Today marks the 150th anniversary of the event that lay the foundation for international humanitarian law and humanitarian aid. The grueling battle of Solferino saw the launch of Henry Dunant’s campaign that resulted in the four treaties of the Geneva Conventions setting today’s standards for humanitarian law.
This year also marks the 90th anniversary of the International Committee of the Red Cross (ICRC) and the 60th anniversary of the Geneva Conventions.
The ICRC, which owes its existence to Solferino, commissioned an opinion survey about the needs and expectations of people in eight of the most troubled places in the world (Afghanistan, Colombia, DRC, Georgia, Haiti, Lebanon, Liberia, the Philippines).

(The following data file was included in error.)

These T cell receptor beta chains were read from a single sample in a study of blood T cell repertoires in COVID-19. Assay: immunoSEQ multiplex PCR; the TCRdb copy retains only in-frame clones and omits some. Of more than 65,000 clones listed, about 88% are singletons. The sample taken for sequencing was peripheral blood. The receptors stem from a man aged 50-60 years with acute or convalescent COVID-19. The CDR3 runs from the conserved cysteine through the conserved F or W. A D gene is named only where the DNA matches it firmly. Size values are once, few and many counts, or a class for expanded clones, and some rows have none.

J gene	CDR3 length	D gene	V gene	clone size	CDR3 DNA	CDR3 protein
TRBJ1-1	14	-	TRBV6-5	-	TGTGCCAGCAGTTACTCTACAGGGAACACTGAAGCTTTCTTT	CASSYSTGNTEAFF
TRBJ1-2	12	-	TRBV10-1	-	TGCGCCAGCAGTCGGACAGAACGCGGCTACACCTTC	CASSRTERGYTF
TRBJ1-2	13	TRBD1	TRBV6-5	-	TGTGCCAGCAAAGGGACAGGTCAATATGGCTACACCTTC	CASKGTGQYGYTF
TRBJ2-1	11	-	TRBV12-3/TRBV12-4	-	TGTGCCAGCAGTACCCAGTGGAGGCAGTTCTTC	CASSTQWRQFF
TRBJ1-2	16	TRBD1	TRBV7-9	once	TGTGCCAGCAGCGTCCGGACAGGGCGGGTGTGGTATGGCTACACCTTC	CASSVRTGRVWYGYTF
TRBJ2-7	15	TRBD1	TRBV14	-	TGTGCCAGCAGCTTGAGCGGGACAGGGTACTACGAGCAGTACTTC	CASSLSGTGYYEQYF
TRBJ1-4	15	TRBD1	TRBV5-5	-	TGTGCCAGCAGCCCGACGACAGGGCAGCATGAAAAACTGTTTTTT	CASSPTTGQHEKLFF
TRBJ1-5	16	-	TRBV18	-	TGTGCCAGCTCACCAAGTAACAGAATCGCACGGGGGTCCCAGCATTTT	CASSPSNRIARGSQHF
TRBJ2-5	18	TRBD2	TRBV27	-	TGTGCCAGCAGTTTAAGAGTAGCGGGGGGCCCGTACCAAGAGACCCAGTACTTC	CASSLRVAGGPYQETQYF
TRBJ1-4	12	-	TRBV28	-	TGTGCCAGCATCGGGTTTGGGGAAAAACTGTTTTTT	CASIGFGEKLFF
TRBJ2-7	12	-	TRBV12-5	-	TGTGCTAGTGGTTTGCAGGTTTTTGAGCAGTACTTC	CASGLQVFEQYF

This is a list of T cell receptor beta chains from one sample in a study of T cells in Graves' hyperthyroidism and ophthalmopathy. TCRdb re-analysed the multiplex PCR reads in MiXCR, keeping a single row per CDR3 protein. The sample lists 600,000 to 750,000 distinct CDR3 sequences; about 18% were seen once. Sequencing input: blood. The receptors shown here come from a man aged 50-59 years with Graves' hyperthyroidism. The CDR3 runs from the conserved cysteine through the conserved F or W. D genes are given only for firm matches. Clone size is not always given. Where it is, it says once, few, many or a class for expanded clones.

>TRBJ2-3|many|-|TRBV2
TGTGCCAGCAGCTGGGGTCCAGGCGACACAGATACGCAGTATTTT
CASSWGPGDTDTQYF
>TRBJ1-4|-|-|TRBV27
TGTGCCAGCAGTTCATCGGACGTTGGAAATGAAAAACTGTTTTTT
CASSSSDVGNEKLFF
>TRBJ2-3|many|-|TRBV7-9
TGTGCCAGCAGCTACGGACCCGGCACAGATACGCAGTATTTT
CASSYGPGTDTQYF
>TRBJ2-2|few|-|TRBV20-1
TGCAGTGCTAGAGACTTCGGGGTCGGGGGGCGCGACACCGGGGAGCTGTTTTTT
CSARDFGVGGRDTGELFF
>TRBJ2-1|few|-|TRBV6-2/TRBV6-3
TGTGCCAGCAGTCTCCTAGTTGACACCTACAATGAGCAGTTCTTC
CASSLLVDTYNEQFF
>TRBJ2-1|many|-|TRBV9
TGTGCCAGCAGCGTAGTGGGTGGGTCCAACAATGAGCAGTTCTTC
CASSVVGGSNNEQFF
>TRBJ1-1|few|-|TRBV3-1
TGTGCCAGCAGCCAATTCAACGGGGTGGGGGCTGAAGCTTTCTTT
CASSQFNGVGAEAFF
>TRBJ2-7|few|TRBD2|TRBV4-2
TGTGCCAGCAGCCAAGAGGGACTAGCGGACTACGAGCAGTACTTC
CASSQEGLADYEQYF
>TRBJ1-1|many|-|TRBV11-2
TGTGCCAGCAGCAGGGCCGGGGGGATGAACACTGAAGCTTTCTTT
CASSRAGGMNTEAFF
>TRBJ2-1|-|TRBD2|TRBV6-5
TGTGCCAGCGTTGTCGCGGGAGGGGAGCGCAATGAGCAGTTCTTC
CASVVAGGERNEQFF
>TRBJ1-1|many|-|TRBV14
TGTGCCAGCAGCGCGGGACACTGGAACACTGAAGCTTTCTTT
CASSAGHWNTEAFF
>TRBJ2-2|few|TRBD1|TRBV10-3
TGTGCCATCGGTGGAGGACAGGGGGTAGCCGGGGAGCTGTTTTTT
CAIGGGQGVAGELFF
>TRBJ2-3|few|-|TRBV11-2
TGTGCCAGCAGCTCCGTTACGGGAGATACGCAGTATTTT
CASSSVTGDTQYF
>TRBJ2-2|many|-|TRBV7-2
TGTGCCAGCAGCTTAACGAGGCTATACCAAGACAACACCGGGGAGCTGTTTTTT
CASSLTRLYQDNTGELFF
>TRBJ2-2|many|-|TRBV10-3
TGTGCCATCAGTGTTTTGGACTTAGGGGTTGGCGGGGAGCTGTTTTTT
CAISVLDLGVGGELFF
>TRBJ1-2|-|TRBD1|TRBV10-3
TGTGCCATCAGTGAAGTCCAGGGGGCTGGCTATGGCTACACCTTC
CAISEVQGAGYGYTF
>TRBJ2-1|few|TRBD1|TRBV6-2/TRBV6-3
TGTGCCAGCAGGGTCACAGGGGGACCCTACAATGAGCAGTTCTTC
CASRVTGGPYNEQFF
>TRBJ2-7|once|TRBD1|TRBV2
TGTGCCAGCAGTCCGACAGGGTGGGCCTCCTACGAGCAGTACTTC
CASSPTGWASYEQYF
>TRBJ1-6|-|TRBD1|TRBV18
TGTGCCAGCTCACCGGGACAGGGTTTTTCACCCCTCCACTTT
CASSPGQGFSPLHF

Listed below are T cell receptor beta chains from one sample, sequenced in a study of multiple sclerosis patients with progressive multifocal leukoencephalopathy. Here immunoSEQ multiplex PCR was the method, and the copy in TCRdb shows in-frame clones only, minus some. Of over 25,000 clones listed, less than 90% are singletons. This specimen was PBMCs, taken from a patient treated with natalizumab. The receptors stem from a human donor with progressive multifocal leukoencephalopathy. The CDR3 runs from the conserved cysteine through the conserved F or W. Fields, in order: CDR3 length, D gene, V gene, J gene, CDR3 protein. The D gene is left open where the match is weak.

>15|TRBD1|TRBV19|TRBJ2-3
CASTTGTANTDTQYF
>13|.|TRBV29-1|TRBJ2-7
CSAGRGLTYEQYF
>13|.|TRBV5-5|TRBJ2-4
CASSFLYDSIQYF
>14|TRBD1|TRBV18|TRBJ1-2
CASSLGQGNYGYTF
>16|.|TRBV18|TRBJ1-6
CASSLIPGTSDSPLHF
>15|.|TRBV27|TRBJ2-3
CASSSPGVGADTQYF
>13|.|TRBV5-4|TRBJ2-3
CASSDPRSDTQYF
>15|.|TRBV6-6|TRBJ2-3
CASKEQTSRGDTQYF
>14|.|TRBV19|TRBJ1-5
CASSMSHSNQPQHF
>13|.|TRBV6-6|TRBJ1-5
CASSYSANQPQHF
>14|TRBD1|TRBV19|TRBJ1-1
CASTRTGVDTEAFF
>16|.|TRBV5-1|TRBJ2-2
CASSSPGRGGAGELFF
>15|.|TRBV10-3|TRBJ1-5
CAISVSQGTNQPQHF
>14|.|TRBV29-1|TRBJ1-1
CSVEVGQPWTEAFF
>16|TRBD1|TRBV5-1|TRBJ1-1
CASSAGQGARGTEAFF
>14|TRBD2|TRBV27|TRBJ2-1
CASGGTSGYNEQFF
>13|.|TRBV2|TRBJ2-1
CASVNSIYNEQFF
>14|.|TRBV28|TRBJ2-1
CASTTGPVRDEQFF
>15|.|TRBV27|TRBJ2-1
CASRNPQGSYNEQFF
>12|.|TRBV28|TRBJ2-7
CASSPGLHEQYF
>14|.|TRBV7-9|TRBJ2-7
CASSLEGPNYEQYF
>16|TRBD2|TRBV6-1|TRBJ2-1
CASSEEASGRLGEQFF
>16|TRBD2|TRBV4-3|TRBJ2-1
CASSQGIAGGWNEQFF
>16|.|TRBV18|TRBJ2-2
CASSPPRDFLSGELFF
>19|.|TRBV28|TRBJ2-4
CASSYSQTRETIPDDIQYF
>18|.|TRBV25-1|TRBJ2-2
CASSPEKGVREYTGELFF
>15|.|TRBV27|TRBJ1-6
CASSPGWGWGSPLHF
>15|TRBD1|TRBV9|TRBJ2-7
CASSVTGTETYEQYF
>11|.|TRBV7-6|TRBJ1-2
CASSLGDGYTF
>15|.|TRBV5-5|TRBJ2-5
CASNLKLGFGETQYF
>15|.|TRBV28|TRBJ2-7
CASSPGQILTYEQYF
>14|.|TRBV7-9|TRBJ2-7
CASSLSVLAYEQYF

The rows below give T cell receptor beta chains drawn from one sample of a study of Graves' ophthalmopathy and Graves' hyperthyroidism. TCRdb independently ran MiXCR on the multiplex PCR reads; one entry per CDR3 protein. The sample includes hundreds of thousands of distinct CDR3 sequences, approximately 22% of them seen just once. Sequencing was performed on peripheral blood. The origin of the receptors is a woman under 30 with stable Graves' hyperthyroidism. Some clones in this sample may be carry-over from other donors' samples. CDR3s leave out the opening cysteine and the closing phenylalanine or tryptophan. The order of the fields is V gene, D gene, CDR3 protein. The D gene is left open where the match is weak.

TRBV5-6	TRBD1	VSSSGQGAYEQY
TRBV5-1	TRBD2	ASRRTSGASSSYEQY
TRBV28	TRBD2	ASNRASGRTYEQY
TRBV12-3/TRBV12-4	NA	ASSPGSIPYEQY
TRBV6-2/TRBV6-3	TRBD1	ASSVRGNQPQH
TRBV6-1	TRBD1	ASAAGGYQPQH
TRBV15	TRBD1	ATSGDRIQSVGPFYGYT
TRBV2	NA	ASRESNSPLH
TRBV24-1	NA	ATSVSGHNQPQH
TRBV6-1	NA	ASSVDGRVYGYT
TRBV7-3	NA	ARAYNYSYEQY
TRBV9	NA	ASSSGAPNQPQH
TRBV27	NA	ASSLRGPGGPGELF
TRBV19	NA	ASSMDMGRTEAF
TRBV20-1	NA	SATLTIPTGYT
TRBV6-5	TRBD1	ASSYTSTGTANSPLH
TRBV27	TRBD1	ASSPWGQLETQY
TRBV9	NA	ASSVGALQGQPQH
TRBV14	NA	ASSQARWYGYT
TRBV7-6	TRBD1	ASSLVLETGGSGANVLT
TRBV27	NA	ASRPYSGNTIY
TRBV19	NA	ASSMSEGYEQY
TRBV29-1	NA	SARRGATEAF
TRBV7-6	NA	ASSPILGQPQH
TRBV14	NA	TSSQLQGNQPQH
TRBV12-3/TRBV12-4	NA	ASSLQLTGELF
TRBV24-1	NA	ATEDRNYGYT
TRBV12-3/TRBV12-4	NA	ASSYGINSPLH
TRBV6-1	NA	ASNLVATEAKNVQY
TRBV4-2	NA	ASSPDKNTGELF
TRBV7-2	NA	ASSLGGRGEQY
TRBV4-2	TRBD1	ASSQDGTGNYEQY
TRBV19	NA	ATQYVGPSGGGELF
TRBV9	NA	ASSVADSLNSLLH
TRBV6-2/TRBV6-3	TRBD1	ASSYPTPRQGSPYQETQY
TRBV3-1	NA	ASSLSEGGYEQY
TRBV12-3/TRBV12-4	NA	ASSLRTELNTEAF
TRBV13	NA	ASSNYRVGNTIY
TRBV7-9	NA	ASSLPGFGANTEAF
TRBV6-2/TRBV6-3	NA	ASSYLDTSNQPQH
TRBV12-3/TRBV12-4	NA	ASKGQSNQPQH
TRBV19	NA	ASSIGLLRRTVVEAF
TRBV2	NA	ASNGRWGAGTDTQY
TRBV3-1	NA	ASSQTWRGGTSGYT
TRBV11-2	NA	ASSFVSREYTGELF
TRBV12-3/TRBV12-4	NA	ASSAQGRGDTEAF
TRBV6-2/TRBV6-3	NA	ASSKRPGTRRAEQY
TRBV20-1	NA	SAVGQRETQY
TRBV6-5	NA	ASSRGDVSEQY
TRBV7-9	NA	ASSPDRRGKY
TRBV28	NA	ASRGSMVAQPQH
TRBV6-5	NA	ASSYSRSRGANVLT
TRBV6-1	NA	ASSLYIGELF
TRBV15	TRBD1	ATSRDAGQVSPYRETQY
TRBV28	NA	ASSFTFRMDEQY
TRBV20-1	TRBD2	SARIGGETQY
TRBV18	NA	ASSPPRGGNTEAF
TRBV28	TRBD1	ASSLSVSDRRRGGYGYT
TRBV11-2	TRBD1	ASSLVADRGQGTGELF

Not surprisingly, the study concludes that armed conflict causes extreme widespread suffering. Almost half of the people surveyed have personal experience of armed conflict. Numbers are topping in Haiti, Afghanistan, Lebanon and Liberia, where almost everyone is affected. Around half of the people with conflict experience are displaced or have lost contact with a close relative. Almost one-third have lost family members.
Contrary to what we probably would expect, people in these eight countries are optimistic about the future. All the same, anxiety and sadness rises and trust declines as a result of conflict.